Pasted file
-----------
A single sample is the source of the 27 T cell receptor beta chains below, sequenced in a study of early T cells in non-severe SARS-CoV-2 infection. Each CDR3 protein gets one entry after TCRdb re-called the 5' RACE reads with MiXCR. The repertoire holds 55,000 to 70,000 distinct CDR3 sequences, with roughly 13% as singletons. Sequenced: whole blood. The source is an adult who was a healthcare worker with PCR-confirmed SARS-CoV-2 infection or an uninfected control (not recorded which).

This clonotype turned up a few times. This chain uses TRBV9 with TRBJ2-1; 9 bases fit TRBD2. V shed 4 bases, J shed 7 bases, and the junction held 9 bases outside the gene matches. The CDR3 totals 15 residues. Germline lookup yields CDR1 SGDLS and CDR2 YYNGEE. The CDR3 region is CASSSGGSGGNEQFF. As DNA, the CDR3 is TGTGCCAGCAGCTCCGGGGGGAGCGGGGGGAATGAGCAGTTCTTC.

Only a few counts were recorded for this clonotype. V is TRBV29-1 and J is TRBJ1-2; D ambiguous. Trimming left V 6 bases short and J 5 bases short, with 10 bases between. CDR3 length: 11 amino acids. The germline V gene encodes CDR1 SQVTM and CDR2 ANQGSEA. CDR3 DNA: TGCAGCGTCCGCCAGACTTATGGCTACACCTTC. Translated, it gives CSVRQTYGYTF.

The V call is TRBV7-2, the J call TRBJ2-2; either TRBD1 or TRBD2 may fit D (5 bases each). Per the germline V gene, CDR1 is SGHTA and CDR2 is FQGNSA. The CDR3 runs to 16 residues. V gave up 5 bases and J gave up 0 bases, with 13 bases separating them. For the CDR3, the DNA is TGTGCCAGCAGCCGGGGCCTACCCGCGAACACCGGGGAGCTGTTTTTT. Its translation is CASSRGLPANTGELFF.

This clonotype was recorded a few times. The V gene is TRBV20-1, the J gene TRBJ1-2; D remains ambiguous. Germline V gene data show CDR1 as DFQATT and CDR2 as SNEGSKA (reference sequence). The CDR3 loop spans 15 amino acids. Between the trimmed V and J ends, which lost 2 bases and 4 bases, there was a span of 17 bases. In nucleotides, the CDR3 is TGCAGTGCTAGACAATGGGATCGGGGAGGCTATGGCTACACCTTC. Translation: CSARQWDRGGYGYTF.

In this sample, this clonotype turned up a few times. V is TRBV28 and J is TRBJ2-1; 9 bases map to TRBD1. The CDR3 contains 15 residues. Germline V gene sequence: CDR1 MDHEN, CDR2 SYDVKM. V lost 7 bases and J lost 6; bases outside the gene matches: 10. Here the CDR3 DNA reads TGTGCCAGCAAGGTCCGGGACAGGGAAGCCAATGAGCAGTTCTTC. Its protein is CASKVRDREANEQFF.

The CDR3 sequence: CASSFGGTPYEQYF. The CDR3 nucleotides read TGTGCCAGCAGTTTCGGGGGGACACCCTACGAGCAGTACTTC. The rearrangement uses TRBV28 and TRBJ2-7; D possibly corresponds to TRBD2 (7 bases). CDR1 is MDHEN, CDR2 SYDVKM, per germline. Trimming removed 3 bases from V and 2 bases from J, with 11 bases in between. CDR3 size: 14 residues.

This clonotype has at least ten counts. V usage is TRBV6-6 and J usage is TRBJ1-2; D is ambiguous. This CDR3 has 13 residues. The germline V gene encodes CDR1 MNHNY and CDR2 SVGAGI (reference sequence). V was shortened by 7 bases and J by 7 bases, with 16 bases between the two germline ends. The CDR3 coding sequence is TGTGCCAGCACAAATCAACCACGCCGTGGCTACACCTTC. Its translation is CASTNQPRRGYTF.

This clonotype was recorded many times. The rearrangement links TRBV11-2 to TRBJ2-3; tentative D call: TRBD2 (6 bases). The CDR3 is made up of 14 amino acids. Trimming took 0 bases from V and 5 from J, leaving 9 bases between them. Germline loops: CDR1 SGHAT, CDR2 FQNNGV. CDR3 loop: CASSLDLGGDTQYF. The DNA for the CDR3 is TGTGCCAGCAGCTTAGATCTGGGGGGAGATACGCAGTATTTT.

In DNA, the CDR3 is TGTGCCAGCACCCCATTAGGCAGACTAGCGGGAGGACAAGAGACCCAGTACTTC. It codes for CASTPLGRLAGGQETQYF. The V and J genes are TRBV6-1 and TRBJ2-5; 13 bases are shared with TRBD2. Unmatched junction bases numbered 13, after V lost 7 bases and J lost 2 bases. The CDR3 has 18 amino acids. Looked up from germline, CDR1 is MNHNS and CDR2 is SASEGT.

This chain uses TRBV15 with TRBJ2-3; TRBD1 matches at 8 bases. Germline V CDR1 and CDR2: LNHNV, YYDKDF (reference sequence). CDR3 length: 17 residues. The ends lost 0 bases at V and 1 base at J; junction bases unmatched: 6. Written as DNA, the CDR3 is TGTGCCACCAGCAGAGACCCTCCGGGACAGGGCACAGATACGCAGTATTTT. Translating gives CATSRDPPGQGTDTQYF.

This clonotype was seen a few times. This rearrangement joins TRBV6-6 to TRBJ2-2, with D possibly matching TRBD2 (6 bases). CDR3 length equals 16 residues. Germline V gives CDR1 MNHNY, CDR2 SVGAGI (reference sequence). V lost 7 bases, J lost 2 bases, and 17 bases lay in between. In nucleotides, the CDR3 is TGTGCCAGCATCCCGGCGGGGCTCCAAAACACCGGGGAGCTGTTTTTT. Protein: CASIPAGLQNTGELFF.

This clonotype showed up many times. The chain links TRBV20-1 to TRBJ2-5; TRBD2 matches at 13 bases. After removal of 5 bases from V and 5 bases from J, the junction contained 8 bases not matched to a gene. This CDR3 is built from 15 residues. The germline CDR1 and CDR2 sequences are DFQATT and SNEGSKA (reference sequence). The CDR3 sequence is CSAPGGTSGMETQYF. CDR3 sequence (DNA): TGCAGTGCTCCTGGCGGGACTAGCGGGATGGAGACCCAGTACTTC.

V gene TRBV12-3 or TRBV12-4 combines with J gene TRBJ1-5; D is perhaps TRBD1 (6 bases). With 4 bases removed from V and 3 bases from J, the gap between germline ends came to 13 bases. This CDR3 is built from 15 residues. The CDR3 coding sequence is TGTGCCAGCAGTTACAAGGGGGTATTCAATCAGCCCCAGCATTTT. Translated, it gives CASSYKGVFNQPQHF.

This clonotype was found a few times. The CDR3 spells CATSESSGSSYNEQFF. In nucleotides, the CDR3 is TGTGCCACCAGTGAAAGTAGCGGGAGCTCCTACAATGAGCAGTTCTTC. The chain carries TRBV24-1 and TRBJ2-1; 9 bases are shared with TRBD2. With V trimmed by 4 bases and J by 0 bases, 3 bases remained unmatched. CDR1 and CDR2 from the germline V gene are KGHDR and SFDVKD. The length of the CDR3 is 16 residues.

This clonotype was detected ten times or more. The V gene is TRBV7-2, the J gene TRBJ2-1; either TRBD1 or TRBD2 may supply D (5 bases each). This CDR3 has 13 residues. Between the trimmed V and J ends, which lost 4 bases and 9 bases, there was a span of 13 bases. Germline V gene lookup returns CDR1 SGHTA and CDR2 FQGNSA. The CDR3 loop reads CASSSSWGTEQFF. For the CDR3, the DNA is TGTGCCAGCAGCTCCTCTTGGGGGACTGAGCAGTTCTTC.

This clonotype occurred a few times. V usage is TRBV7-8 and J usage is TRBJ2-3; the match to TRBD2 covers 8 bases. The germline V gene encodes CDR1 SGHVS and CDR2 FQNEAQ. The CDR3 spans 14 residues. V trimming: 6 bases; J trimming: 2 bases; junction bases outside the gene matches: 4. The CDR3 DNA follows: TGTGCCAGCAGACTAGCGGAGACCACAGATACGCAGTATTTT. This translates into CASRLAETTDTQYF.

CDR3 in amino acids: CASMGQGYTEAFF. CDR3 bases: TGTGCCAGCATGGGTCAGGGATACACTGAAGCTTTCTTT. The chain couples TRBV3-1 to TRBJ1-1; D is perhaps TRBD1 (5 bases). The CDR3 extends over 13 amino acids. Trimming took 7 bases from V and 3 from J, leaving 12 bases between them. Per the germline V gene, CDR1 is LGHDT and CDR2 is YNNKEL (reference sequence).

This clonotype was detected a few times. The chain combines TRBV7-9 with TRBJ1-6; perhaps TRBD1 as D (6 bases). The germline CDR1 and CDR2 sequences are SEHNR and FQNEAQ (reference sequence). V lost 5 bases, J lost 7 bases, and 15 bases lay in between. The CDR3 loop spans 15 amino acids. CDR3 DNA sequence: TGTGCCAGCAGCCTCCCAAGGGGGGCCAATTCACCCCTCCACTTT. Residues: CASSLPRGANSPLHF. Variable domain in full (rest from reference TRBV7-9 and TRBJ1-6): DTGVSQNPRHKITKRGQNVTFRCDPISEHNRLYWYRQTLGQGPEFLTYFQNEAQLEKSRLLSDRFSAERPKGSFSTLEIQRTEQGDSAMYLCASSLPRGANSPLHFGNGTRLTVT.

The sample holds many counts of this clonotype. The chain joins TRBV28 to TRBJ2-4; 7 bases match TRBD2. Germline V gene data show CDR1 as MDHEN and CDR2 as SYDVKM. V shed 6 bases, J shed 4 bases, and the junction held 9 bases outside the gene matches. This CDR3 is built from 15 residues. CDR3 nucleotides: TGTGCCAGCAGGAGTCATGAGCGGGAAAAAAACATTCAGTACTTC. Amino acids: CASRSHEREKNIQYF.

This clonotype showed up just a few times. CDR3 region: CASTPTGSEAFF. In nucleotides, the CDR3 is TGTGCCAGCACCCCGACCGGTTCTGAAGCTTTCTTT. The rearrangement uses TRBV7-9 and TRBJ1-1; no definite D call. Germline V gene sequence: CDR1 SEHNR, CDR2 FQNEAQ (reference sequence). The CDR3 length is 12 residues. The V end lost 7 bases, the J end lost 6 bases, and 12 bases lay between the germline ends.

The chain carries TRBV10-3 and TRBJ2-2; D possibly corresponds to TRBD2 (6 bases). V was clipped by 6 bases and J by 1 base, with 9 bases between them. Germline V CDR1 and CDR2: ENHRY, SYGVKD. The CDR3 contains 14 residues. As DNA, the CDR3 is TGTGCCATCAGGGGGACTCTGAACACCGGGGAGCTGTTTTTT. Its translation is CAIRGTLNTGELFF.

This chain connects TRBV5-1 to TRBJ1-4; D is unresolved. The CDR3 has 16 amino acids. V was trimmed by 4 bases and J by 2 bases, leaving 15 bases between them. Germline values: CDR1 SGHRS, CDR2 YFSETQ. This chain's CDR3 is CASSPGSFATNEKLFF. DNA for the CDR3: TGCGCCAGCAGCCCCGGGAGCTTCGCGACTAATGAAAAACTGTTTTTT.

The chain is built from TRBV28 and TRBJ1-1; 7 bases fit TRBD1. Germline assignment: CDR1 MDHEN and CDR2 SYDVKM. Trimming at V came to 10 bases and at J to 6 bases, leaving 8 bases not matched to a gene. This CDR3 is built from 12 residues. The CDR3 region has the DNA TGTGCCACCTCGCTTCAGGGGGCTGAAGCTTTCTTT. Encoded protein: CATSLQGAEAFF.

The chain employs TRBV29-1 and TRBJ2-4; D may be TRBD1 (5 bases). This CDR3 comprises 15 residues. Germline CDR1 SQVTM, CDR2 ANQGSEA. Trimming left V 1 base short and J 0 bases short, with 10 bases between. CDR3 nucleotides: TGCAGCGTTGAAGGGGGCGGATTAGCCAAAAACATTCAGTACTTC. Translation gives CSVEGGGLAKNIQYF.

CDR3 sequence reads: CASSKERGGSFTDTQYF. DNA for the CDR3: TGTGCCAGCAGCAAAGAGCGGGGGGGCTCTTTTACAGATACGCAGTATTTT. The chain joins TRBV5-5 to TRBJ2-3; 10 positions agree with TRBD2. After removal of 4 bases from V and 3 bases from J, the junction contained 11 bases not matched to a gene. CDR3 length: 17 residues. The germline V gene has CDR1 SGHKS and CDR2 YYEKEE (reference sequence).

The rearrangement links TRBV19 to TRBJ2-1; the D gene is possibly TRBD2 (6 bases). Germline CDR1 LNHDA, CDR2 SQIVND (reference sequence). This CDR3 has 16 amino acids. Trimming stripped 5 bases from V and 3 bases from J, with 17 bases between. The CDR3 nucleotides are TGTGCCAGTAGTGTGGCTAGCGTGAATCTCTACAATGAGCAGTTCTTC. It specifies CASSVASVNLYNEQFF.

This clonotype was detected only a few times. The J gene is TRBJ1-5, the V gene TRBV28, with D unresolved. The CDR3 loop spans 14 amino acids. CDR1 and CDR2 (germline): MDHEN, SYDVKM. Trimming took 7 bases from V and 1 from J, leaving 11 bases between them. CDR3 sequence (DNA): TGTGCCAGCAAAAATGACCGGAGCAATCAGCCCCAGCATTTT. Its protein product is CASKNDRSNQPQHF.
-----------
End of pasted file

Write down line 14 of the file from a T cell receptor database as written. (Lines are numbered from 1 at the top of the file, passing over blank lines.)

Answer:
V gene TRBV12-3 or TRBV12-4 combines with J gene TRBJ1-5; D is perhaps TRBD1 (6 bases). With 4 bases removed from V and 3 bases from J, the gap between germline ends came to 13 bases. This CDR3 is built from 15 residues. The CDR3 coding sequence is TGTGCCAGCAGTTACAAGGGGGTATTCAATCAGCCCCAGCATTTT. Translated, it gives CASSYKGVFNQPQHF.